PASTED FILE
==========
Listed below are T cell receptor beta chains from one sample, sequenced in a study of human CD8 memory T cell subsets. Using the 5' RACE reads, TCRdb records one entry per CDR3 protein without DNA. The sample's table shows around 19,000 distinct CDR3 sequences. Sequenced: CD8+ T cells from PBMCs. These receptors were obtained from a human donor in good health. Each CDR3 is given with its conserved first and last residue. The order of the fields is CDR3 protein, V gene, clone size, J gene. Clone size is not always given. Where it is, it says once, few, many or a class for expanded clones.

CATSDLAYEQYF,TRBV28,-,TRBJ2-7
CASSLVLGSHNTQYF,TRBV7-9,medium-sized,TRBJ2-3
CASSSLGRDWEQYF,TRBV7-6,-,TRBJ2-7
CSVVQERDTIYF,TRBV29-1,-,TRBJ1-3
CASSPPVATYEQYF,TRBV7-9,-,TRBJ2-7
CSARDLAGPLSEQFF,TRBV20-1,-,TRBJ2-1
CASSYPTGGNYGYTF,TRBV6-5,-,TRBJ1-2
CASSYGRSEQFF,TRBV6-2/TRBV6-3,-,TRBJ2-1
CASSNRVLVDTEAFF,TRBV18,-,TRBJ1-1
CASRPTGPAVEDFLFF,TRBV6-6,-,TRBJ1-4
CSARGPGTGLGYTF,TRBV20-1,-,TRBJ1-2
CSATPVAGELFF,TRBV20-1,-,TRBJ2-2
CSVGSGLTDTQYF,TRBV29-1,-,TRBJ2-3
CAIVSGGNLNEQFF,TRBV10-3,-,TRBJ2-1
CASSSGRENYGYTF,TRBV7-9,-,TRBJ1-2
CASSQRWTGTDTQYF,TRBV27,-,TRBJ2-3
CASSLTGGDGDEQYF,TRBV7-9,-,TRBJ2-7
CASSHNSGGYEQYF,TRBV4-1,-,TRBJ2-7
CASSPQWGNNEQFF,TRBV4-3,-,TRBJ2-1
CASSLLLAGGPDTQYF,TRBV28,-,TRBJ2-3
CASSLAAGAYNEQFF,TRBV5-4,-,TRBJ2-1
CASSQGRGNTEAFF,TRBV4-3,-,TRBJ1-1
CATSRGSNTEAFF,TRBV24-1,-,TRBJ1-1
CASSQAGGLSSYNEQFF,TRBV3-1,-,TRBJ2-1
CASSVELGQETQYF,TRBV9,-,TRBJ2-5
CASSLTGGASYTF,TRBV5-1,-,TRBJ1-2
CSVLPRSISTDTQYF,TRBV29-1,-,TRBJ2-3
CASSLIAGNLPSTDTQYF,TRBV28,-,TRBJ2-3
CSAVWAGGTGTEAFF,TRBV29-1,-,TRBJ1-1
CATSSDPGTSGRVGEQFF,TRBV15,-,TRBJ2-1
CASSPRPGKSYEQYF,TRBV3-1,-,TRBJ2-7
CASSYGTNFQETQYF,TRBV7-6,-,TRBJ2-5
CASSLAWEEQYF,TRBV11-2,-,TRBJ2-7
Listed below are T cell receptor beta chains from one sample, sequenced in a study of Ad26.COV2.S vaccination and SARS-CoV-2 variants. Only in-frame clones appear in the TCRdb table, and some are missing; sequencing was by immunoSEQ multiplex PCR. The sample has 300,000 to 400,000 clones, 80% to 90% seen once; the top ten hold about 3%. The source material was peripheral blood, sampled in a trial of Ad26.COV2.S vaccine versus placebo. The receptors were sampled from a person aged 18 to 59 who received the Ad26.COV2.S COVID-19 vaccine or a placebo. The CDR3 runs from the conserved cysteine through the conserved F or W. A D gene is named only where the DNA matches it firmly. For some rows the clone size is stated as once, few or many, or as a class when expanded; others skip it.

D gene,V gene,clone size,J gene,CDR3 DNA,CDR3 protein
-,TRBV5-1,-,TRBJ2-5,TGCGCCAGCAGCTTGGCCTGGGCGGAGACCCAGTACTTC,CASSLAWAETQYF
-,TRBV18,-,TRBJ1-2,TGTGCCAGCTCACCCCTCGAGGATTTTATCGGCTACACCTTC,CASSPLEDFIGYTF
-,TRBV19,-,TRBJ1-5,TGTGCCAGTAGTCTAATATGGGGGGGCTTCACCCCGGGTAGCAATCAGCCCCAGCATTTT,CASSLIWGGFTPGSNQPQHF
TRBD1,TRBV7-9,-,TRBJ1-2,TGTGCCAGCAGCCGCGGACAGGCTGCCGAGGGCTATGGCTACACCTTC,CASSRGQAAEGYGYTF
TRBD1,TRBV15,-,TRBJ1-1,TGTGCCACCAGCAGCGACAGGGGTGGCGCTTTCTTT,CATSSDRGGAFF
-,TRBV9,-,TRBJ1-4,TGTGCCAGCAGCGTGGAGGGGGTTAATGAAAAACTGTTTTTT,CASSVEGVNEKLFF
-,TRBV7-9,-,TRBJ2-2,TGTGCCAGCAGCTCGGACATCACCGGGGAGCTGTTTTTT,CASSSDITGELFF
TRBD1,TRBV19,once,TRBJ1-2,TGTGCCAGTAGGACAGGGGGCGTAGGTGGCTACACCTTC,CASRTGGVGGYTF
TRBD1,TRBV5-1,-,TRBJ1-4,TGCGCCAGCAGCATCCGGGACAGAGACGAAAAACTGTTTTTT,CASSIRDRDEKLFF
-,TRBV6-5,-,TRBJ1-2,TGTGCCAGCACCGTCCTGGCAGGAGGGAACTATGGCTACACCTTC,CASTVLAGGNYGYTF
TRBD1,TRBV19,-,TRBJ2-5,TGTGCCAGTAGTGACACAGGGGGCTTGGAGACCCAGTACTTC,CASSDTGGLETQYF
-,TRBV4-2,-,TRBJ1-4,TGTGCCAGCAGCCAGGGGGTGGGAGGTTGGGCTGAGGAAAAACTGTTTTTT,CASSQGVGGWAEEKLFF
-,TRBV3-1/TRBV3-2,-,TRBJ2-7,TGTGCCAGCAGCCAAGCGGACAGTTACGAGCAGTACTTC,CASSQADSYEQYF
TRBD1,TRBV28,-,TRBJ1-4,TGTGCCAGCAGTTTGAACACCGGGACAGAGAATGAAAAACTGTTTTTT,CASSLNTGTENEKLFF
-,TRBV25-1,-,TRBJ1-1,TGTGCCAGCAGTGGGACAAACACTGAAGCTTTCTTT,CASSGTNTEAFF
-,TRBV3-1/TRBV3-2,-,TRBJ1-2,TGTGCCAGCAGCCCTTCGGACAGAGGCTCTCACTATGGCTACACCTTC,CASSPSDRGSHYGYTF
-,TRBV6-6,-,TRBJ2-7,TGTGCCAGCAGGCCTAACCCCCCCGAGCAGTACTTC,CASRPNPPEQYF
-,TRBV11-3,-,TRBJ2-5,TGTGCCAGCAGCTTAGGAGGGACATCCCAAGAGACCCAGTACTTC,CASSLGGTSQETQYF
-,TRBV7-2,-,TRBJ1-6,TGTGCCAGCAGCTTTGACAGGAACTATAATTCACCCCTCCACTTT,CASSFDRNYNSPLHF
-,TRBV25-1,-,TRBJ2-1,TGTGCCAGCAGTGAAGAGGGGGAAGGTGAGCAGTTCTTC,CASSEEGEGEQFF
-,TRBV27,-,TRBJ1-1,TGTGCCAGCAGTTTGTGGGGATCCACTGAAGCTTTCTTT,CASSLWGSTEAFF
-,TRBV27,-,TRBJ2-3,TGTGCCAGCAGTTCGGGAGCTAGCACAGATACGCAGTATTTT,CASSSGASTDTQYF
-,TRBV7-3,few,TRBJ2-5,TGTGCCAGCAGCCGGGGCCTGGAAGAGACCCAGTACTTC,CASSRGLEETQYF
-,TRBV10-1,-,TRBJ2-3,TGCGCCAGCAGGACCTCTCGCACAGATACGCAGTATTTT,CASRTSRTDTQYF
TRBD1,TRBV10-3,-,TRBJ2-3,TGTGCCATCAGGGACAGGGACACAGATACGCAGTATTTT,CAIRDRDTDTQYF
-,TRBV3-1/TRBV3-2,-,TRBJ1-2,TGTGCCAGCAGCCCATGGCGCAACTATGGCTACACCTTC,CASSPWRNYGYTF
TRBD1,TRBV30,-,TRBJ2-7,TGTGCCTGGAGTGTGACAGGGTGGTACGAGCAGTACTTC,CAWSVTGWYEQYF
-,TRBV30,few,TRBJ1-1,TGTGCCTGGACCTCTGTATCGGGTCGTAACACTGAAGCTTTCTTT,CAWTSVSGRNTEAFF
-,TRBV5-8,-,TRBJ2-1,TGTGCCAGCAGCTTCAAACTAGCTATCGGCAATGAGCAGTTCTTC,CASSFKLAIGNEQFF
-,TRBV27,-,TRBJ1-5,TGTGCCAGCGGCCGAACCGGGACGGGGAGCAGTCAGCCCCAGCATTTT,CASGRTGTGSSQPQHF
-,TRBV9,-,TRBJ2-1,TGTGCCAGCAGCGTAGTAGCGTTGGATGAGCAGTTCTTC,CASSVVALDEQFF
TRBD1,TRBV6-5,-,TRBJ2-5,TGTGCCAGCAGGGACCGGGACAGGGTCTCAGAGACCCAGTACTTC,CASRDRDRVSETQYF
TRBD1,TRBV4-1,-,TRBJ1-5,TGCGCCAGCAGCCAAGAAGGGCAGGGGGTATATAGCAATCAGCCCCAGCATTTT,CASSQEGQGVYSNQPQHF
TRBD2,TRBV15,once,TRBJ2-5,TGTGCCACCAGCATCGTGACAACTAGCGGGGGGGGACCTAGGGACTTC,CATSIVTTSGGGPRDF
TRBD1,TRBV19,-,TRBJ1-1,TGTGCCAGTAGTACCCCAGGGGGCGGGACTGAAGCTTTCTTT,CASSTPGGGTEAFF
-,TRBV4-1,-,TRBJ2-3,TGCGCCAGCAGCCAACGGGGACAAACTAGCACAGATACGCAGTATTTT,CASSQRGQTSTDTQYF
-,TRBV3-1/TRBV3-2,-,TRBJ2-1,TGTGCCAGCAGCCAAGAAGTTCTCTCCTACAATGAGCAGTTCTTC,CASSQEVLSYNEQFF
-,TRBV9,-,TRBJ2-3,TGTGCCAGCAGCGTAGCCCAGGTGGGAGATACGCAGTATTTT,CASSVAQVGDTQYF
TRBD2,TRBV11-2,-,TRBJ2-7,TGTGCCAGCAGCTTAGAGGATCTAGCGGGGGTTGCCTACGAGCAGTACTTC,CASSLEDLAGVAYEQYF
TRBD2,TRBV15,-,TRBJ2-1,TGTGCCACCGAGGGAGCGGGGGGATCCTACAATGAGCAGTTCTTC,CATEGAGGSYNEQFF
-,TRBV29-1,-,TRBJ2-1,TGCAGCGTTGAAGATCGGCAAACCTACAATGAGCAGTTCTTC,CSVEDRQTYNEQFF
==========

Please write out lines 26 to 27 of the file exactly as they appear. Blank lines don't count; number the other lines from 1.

CASSVELGQETQYF,TRBV9,-,TRBJ2-5
CASSLTGGASYTF,TRBV5-1,-,TRBJ1-2